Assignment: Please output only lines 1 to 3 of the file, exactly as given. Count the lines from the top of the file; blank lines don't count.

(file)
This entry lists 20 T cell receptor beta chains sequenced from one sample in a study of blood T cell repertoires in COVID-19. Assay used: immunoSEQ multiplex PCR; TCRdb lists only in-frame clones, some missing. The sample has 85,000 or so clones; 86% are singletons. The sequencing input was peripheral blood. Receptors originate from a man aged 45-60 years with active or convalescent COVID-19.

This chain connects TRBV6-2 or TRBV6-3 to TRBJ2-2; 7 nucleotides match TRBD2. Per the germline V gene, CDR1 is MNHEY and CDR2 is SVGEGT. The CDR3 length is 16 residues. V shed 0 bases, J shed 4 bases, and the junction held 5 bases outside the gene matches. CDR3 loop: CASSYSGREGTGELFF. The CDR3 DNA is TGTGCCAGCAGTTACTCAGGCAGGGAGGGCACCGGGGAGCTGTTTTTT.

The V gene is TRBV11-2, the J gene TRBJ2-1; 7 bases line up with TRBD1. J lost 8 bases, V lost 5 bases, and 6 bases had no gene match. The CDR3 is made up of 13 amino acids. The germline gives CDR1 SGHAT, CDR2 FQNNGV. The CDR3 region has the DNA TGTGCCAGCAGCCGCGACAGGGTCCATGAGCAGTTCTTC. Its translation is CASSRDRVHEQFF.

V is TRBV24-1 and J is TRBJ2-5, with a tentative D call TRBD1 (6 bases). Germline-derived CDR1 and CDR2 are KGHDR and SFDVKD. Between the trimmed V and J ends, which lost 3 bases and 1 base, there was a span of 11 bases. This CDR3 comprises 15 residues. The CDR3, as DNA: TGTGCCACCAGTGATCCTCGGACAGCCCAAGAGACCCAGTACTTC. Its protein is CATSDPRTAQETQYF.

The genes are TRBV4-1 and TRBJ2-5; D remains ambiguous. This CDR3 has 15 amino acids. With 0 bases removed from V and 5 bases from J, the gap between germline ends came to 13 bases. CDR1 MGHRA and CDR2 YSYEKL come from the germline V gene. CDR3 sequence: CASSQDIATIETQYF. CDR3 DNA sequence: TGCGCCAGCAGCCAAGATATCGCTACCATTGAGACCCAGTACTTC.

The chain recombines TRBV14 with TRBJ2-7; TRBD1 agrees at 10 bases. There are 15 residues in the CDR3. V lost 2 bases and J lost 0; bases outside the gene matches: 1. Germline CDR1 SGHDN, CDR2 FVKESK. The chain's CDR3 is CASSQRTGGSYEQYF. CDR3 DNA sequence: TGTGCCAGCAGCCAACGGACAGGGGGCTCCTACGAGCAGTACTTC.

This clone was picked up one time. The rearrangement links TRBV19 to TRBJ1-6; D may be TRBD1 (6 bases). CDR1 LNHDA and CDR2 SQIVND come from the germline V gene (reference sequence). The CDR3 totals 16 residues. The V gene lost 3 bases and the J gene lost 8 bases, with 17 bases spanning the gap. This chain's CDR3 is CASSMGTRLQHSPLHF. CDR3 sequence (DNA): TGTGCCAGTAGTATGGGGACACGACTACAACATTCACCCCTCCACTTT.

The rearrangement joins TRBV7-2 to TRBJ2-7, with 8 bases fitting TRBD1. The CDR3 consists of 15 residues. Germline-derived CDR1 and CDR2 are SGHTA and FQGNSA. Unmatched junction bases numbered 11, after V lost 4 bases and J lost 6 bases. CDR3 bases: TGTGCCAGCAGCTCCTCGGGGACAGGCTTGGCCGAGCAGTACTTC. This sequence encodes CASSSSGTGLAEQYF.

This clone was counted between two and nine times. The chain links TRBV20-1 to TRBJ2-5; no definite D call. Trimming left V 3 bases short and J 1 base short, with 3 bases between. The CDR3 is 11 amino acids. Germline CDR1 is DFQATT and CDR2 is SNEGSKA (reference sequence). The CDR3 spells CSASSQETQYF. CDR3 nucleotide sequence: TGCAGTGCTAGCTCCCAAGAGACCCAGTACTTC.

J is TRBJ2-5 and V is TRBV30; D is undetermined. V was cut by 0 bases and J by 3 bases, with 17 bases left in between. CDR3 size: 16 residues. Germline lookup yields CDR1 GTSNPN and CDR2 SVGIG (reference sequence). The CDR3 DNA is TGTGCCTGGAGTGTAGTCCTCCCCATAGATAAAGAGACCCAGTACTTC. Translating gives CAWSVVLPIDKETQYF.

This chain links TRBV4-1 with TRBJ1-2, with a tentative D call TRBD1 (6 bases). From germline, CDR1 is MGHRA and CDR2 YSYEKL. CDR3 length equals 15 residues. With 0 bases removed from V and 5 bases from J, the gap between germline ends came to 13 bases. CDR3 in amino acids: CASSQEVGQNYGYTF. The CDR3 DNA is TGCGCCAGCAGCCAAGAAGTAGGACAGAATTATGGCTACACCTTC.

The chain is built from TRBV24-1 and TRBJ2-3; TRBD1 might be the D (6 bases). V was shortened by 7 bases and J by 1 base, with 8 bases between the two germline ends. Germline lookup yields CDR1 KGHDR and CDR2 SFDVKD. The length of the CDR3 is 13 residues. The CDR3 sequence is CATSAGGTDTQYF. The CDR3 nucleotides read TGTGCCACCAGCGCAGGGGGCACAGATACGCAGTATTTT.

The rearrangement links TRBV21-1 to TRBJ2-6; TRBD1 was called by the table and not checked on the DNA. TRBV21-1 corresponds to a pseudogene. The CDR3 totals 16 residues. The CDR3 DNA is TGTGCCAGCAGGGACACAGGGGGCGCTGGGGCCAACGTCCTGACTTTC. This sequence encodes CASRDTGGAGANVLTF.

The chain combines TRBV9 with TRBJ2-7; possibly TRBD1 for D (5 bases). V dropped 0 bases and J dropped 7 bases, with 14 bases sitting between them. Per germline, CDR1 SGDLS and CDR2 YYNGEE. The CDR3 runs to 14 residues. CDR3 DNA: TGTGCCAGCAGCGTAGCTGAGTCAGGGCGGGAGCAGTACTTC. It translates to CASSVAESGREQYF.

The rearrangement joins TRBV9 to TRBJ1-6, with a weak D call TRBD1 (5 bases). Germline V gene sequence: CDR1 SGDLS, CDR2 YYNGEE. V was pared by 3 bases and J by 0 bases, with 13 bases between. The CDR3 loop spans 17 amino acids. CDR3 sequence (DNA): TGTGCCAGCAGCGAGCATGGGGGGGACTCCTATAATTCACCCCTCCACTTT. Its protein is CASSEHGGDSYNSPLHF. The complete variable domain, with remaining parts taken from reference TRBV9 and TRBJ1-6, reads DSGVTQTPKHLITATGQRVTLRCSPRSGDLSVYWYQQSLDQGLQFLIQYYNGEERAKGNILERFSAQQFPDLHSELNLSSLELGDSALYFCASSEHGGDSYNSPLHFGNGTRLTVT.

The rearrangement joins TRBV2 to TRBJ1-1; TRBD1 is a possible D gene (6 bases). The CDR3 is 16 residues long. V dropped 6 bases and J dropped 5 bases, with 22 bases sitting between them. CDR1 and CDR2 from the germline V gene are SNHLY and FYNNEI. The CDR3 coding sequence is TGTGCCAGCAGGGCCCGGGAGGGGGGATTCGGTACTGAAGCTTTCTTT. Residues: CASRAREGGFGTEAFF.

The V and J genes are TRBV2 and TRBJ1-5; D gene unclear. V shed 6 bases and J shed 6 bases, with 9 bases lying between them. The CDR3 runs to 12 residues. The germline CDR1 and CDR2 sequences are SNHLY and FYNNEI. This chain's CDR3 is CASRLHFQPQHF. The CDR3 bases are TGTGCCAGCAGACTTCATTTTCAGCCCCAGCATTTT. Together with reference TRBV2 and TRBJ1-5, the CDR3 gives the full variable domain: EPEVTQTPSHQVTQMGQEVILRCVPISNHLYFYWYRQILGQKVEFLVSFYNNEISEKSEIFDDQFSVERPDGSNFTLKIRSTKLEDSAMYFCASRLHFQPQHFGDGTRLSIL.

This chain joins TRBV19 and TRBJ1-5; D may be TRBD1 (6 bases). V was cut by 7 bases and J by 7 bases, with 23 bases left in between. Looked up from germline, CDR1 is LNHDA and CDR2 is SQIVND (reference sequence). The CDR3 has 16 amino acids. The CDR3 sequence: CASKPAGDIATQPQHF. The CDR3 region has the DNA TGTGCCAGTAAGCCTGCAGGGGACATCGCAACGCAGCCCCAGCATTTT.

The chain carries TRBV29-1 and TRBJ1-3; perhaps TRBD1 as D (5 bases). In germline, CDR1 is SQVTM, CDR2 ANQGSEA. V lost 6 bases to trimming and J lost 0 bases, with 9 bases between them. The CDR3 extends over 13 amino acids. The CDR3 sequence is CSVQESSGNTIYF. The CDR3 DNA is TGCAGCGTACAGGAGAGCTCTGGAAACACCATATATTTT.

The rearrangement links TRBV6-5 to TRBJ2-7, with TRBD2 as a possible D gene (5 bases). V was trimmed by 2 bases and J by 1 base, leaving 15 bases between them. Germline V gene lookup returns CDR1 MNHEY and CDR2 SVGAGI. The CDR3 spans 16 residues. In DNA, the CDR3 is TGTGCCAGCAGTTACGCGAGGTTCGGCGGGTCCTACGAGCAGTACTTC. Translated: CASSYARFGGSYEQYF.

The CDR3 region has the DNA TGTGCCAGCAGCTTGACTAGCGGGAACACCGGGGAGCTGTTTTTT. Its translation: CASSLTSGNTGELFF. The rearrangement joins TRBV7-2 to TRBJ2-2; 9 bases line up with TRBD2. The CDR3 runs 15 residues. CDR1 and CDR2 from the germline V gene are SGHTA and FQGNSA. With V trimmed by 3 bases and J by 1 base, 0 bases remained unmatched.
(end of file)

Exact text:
This entry lists 20 T cell receptor beta chains sequenced from one sample in a study of blood T cell repertoires in COVID-19. Assay used: immunoSEQ multiplex PCR; TCRdb lists only in-frame clones, some missing. The sample has 85,000 or so clones; 86% are singletons. The sequencing input was peripheral blood. Receptors originate from a man aged 45-60 years with active or convalescent COVID-19.

This chain connects TRBV6-2 or TRBV6-3 to TRBJ2-2; 7 nucleotides match TRBD2. Per the germline V gene, CDR1 is MNHEY and CDR2 is SVGEGT. The CDR3 length is 16 residues. V shed 0 bases, J shed 4 bases, and the junction held 5 bases outside the gene matches. CDR3 loop: CASSYSGREGTGELFF. The CDR3 DNA is TGTGCCAGCAGTTACTCAGGCAGGGAGGGCACCGGGGAGCTGTTTTTT.

The V gene is TRBV11-2, the J gene TRBJ2-1; 7 bases line up with TRBD1. J lost 8 bases, V lost 5 bases, and 6 bases had no gene match. The CDR3 is made up of 13 amino acids. The germline gives CDR1 SGHAT, CDR2 FQNNGV. The CDR3 region has the DNA TGTGCCAGCAGCCGCGACAGGGTCCATGAGCAGTTCTTC. Its translation is CASSRDRVHEQFF.